The old adage “leaves of three, let it be” helps to identify and therefore avoid poison ivy. The plant is polymorphic, growing as ground cover, small shrubs up to two or three feet high, or a climbing vine. It is often confused with virginia creeper which has five leaves. Formally named Toxicodendron radicans, it and other related plants contain urushiol (oo-rush-ee-ol) . The substance is present in all parts of the plant; leaves, stems, roots, and berries. Poison ivy, poison oak, and poison sumac are known to cause the characteristic itchy, blistering rash.



Other plants such as cashews also have urushiol when raw and must be properly processed, shelled and roasted, to remove the plant oil. Lacquer, the stuff that produces the beautiful shiny finish in furniture, contains small amounts of urushiol and can affect hypersensitive individuals. The name urushiol comes from the Japanese name for Lacquer, urushi.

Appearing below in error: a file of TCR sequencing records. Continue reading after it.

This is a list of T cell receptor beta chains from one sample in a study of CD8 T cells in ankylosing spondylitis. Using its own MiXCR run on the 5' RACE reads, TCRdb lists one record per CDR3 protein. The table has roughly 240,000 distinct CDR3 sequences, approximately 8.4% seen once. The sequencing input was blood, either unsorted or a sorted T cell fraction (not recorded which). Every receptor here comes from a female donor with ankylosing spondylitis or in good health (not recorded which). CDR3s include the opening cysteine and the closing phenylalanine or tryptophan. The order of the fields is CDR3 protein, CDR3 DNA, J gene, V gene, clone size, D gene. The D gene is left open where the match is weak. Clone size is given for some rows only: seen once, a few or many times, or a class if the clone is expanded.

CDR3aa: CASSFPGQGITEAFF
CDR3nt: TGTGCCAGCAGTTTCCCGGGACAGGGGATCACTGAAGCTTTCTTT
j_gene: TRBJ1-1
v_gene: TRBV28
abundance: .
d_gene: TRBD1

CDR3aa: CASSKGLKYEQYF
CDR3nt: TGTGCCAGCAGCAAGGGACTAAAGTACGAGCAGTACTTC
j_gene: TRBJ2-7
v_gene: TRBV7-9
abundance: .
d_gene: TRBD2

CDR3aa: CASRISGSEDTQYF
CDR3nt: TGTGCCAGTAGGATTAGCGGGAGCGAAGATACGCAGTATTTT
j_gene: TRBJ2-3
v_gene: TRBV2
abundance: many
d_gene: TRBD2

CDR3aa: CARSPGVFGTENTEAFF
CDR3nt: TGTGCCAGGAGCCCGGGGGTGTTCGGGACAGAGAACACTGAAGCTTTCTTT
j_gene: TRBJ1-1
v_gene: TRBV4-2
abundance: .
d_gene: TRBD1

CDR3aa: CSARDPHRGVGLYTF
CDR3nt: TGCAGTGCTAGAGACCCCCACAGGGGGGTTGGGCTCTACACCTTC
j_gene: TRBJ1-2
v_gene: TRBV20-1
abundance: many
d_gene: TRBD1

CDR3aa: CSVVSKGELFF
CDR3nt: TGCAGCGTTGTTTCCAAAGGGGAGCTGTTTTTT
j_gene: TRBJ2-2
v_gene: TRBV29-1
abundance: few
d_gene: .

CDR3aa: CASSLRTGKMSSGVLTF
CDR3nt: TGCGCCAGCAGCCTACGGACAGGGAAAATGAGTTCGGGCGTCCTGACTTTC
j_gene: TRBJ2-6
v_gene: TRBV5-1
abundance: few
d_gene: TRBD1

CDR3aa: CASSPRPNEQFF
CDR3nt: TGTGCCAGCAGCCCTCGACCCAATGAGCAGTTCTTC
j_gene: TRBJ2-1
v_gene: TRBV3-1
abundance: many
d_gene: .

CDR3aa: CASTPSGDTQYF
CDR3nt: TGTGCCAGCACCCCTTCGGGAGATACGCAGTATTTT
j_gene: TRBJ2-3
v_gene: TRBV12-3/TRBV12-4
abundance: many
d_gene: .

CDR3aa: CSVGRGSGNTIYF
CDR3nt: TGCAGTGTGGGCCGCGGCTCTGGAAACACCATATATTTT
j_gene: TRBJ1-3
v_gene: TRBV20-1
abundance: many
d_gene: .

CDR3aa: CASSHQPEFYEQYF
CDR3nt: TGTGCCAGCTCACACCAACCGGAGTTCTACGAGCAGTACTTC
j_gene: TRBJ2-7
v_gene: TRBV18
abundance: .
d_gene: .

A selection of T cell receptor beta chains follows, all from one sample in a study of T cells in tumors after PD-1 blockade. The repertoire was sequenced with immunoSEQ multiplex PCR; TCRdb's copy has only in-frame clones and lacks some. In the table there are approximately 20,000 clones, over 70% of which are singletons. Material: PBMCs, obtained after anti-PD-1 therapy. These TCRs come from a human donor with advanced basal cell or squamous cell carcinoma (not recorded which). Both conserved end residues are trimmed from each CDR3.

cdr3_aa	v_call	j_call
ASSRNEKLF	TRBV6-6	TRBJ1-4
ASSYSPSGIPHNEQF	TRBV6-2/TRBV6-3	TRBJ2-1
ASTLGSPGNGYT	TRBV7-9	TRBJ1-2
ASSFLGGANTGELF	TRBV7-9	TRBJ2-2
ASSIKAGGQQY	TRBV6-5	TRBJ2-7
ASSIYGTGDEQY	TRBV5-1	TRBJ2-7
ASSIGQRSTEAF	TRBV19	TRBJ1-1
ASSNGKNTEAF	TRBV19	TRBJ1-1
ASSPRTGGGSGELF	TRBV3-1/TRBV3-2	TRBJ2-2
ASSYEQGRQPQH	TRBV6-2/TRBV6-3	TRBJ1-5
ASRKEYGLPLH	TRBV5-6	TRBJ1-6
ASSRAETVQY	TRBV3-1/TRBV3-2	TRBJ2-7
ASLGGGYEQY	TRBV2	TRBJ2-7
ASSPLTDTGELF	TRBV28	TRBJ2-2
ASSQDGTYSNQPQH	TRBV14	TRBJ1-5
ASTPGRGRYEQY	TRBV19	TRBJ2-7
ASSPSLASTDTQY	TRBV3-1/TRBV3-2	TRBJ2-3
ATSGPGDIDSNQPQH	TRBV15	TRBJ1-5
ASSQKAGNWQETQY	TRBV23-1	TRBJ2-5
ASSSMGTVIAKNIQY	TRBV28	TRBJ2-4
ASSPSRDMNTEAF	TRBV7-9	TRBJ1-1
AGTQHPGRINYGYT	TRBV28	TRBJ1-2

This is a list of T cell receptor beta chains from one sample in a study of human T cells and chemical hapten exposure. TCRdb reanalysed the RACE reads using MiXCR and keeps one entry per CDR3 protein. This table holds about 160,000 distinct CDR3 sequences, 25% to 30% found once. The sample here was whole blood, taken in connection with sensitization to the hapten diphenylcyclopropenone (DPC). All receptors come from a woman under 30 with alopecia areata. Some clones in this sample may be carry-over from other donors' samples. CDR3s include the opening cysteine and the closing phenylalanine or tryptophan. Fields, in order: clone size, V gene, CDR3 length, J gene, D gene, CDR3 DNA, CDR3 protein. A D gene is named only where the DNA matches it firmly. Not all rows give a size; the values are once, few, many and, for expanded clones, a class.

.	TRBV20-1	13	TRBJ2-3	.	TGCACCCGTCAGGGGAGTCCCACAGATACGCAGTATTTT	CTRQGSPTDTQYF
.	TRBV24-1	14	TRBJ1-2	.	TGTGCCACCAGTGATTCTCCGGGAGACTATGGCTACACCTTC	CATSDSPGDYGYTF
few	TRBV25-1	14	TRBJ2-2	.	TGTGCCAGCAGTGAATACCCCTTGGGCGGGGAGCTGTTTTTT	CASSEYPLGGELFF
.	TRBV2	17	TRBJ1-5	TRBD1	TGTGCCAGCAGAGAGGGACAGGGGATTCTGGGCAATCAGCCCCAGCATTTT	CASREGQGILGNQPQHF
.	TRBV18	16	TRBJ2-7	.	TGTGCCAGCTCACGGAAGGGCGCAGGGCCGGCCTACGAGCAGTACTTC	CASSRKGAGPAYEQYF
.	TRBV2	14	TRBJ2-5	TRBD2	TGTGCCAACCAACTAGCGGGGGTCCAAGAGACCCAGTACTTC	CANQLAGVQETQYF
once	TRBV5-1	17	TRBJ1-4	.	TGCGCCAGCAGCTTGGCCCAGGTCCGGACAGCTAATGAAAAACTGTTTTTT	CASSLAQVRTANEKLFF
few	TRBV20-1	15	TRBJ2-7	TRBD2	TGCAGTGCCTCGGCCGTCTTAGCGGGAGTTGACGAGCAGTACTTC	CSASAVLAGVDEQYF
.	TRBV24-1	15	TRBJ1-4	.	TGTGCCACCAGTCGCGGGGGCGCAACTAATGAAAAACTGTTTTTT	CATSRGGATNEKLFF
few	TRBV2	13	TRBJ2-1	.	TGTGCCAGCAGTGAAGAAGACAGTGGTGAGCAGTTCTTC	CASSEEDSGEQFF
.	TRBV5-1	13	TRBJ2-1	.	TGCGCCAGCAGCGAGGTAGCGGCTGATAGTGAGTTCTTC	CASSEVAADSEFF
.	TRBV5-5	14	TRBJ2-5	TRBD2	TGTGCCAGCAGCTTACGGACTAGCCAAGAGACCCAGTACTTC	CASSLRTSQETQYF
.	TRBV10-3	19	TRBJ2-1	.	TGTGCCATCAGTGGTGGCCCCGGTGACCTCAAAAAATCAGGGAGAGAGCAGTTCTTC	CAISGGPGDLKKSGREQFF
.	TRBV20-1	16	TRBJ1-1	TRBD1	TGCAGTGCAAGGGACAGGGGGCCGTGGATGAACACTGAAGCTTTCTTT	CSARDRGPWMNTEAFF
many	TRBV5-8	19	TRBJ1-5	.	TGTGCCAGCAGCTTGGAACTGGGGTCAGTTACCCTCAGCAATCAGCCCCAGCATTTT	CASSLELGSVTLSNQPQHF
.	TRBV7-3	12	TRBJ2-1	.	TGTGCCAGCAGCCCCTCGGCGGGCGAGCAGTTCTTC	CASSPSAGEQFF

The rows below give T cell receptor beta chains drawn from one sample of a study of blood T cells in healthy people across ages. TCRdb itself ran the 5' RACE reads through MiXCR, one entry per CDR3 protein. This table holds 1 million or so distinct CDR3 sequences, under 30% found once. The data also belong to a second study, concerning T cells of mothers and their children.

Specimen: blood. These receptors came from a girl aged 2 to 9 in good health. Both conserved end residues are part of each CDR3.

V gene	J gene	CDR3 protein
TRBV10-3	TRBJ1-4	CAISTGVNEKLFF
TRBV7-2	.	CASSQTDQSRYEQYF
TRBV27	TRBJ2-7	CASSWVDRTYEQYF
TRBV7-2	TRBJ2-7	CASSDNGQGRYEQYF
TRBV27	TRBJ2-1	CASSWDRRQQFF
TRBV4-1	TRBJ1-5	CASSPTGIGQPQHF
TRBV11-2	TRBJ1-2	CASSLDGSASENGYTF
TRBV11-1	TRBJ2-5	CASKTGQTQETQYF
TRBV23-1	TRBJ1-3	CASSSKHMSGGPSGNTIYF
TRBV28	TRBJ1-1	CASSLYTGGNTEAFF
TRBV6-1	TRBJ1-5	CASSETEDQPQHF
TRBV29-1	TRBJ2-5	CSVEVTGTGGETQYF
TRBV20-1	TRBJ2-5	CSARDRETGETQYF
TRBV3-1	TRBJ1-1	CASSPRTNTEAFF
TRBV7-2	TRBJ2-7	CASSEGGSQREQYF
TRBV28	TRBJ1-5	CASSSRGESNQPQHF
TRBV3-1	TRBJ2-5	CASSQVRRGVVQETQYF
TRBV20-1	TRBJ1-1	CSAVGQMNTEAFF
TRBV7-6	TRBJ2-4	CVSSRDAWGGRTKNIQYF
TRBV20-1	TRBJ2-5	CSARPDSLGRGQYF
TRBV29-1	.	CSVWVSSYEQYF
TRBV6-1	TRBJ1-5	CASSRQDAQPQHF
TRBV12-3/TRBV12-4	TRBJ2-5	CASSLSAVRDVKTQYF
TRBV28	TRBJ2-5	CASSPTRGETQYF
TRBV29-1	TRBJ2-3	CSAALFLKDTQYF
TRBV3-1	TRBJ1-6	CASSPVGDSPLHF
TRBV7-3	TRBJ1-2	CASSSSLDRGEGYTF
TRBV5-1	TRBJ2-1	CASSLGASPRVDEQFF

The first time, or first few times one is exposed there usually isn’t a reaction. Only after being exposed does one become sensitized and on second exposure develop the itchy rash. This is because urushiol is an allergen, something which causes an allergic reaction , and and the allergy has to be “learned” by exposure.

Actually it is a bit more complex. Only proteins, very large molecules, can cause an allergic reaction. Much of our bodies are protein so our immune system must be able to distinguish our proteins and foreign proteins. Antibodies develop as a method to rid the body of foreign protein. A whole cascade of chemical reactions occur once the immune system identifies a foreign protein. Urushiol is not a protein but a substance know as a hapten. Haptens are small molecules which can chemically react with protein. Once a protein, for example the keratin of our skin, has reacted reacted with urushiol our bodies no longer recognize the protein as “self” but rather as foreign.